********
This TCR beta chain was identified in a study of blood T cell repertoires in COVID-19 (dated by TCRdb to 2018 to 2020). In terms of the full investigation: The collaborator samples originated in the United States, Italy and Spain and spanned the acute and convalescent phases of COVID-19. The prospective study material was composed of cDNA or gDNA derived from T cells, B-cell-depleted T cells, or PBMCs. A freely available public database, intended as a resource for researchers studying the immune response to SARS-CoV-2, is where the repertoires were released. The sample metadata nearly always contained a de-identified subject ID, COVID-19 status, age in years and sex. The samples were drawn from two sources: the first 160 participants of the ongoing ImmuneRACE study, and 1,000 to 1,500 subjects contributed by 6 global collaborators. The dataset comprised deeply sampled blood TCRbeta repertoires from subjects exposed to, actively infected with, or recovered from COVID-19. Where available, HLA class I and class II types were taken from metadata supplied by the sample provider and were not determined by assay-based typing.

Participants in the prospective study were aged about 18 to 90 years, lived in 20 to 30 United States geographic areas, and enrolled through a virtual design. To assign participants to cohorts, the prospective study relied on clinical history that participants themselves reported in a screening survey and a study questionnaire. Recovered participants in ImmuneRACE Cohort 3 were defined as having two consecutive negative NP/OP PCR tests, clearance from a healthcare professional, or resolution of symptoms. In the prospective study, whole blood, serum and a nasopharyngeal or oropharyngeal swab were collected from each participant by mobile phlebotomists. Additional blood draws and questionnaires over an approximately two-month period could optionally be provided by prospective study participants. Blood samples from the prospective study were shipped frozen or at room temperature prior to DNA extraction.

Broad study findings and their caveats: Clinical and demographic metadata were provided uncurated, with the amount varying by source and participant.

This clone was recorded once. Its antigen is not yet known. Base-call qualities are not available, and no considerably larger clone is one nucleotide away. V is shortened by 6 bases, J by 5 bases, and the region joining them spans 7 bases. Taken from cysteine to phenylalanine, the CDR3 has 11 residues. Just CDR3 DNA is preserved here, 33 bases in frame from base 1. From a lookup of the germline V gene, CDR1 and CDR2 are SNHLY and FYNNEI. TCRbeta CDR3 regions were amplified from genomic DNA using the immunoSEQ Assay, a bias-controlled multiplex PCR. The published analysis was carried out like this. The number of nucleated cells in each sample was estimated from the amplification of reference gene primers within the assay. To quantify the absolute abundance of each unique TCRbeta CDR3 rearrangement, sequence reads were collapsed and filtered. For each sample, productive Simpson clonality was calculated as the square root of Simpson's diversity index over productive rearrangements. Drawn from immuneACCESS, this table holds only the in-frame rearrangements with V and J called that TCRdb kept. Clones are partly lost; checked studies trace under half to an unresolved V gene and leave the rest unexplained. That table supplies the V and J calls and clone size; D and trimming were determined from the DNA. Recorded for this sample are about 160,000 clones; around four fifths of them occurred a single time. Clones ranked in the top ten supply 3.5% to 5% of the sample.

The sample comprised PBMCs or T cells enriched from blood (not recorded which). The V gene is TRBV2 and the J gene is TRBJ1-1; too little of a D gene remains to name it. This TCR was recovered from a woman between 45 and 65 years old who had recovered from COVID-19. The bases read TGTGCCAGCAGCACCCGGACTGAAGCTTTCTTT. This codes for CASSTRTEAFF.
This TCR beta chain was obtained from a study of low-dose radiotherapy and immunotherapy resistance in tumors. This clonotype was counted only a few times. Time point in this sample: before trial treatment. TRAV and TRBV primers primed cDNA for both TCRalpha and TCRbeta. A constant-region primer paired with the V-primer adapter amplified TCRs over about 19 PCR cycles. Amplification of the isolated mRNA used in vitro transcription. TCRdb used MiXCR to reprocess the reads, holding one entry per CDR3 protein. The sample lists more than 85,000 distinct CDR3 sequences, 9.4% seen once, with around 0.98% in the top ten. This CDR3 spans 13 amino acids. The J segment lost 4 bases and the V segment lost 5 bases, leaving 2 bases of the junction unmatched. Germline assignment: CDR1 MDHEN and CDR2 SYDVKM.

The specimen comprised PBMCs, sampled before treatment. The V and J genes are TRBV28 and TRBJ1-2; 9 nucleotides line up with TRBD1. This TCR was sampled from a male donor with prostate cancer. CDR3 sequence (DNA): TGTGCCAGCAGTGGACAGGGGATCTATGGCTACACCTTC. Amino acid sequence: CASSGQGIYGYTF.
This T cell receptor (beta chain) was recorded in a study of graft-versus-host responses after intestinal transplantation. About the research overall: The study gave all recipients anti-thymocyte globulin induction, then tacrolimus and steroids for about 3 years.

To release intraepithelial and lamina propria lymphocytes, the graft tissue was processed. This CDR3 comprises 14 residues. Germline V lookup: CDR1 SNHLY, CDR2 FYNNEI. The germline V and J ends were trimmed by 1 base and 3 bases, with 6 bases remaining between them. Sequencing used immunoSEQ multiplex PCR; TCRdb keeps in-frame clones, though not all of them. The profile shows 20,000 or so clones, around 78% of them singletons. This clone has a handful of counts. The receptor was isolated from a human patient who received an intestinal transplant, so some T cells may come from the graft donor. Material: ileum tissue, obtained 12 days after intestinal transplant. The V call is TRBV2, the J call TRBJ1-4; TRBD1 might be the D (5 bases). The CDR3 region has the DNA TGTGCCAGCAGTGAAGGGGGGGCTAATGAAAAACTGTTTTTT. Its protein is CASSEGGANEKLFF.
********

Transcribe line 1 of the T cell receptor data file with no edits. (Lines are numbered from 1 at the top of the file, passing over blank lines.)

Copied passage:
This TCR beta chain was identified in a study of blood T cell repertoires in COVID-19 (dated by TCRdb to 2018 to 2020). In terms of the full investigation: The collaborator samples originated in the United States, Italy and Spain and spanned the acute and convalescent phases of COVID-19. The prospective study material was composed of cDNA or gDNA derived from T cells, B-cell-depleted T cells, or PBMCs. A freely available public database, intended as a resource for researchers studying the immune response to SARS-CoV-2, is where the repertoires were released. The sample metadata nearly always contained a de-identified subject ID, COVID-19 status, age in years and sex. The samples were drawn from two sources: the first 160 participants of the ongoing ImmuneRACE study, and 1,000 to 1,500 subjects contributed by 6 global collaborators. The dataset comprised deeply sampled blood TCRbeta repertoires from subjects exposed to, actively infected with, or recovered from COVID-19. Where available, HLA class I and class II types were taken from metadata supplied by the sample provider and were not determined by assay-based typing.